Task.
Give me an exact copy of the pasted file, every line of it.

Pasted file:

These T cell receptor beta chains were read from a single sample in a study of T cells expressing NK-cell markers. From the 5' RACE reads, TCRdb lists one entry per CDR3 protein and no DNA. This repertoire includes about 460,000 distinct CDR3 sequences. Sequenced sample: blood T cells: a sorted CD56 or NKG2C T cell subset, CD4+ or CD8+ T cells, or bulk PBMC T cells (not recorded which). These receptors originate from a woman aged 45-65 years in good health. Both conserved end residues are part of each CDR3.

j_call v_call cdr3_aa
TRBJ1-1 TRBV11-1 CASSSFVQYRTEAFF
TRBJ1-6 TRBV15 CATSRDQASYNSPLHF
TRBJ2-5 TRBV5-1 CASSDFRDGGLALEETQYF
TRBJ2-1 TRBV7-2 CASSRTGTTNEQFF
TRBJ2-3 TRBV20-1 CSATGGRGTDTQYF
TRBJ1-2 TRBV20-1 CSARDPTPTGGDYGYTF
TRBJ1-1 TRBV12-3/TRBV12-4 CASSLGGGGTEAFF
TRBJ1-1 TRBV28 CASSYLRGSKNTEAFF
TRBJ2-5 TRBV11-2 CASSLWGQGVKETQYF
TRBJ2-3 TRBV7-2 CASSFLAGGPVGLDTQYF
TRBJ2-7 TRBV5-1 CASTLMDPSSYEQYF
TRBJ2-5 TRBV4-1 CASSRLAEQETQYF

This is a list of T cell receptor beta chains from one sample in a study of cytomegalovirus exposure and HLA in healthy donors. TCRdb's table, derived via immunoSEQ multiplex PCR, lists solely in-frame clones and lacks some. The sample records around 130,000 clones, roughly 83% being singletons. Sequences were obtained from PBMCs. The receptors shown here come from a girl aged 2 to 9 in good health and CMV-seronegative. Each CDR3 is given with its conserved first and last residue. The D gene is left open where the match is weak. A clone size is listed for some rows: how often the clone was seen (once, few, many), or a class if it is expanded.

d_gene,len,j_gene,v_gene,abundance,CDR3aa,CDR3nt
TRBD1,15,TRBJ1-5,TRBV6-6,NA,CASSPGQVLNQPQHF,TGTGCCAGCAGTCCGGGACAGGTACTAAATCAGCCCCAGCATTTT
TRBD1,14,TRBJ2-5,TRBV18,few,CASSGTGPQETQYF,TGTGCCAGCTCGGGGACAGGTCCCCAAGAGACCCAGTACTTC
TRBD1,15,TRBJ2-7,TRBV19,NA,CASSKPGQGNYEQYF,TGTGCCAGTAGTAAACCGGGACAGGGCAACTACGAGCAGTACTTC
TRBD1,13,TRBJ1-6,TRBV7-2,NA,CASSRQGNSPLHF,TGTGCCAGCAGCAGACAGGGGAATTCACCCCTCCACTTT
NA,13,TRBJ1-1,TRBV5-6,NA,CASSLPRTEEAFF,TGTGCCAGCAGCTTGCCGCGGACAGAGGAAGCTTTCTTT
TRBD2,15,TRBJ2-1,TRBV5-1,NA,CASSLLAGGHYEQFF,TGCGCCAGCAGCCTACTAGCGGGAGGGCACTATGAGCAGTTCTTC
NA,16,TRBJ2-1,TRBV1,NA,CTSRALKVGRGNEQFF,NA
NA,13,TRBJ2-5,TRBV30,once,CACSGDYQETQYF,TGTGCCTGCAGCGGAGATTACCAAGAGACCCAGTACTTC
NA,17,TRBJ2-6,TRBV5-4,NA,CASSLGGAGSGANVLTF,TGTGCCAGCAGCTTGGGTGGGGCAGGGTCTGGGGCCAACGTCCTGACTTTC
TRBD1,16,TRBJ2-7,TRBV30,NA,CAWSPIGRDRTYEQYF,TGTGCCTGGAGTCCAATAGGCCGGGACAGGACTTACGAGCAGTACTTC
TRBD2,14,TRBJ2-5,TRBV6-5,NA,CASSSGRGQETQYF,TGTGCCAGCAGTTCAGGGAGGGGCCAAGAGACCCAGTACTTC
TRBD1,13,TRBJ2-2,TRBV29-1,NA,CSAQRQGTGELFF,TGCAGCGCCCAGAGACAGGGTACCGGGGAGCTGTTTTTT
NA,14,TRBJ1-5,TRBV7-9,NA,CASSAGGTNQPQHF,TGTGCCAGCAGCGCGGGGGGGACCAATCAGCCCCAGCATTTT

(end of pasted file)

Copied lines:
These T cell receptor beta chains were read from a single sample in a study of T cells expressing NK-cell markers. From the 5' RACE reads, TCRdb lists one entry per CDR3 protein and no DNA. This repertoire includes about 460,000 distinct CDR3 sequences. Sequenced sample: blood T cells: a sorted CD56 or NKG2C T cell subset, CD4+ or CD8+ T cells, or bulk PBMC T cells (not recorded which). These receptors originate from a woman aged 45-65 years in good health. Both conserved end residues are part of each CDR3.

j_call v_call cdr3_aa
TRBJ1-1 TRBV11-1 CASSSFVQYRTEAFF
TRBJ1-6 TRBV15 CATSRDQASYNSPLHF
TRBJ2-5 TRBV5-1 CASSDFRDGGLALEETQYF
TRBJ2-1 TRBV7-2 CASSRTGTTNEQFF
TRBJ2-3 TRBV20-1 CSATGGRGTDTQYF
TRBJ1-2 TRBV20-1 CSARDPTPTGGDYGYTF
TRBJ1-1 TRBV12-3/TRBV12-4 CASSLGGGGTEAFF
TRBJ1-1 TRBV28 CASSYLRGSKNTEAFF
TRBJ2-5 TRBV11-2 CASSLWGQGVKETQYF
TRBJ2-3 TRBV7-2 CASSFLAGGPVGLDTQYF
TRBJ2-7 TRBV5-1 CASTLMDPSSYEQYF
TRBJ2-5 TRBV4-1 CASSRLAEQETQYF

This is a list of T cell receptor beta chains from one sample in a study of cytomegalovirus exposure and HLA in healthy donors. TCRdb's table, derived via immunoSEQ multiplex PCR, lists solely in-frame clones and lacks some. The sample records around 130,000 clones, roughly 83% being singletons. Sequences were obtained from PBMCs. The receptors shown here come from a girl aged 2 to 9 in good health and CMV-seronegative. Each CDR3 is given with its conserved first and last residue. The D gene is left open where the match is weak. A clone size is listed for some rows: how often the clone was seen (once, few, many), or a class if it is expanded.

d_gene,len,j_gene,v_gene,abundance,CDR3aa,CDR3nt
TRBD1,15,TRBJ1-5,TRBV6-6,NA,CASSPGQVLNQPQHF,TGTGCCAGCAGTCCGGGACAGGTACTAAATCAGCCCCAGCATTTT
TRBD1,14,TRBJ2-5,TRBV18,few,CASSGTGPQETQYF,TGTGCCAGCTCGGGGACAGGTCCCCAAGAGACCCAGTACTTC
TRBD1,15,TRBJ2-7,TRBV19,NA,CASSKPGQGNYEQYF,TGTGCCAGTAGTAAACCGGGACAGGGCAACTACGAGCAGTACTTC
TRBD1,13,TRBJ1-6,TRBV7-2,NA,CASSRQGNSPLHF,TGTGCCAGCAGCAGACAGGGGAATTCACCCCTCCACTTT
NA,13,TRBJ1-1,TRBV5-6,NA,CASSLPRTEEAFF,TGTGCCAGCAGCTTGCCGCGGACAGAGGAAGCTTTCTTT
TRBD2,15,TRBJ2-1,TRBV5-1,NA,CASSLLAGGHYEQFF,TGCGCCAGCAGCCTACTAGCGGGAGGGCACTATGAGCAGTTCTTC
NA,16,TRBJ2-1,TRBV1,NA,CTSRALKVGRGNEQFF,NA
NA,13,TRBJ2-5,TRBV30,once,CACSGDYQETQYF,TGTGCCTGCAGCGGAGATTACCAAGAGACCCAGTACTTC
NA,17,TRBJ2-6,TRBV5-4,NA,CASSLGGAGSGANVLTF,TGTGCCAGCAGCTTGGGTGGGGCAGGGTCTGGGGCCAACGTCCTGACTTTC
TRBD1,16,TRBJ2-7,TRBV30,NA,CAWSPIGRDRTYEQYF,TGTGCCTGGAGTCCAATAGGCCGGGACAGGACTTACGAGCAGTACTTC
TRBD2,14,TRBJ2-5,TRBV6-5,NA,CASSSGRGQETQYF,TGTGCCAGCAGTTCAGGGAGGGGCCAAGAGACCCAGTACTTC
TRBD1,13,TRBJ2-2,TRBV29-1,NA,CSAQRQGTGELFF,TGCAGCGCCCAGAGACAGGGTACCGGGGAGCTGTTTTTT
NA,14,TRBJ1-5,TRBV7-9,NA,CASSAGGTNQPQHF,TGTGCCAGCAGCGCGGGGGGGACCAATCAGCCCCAGCATTTT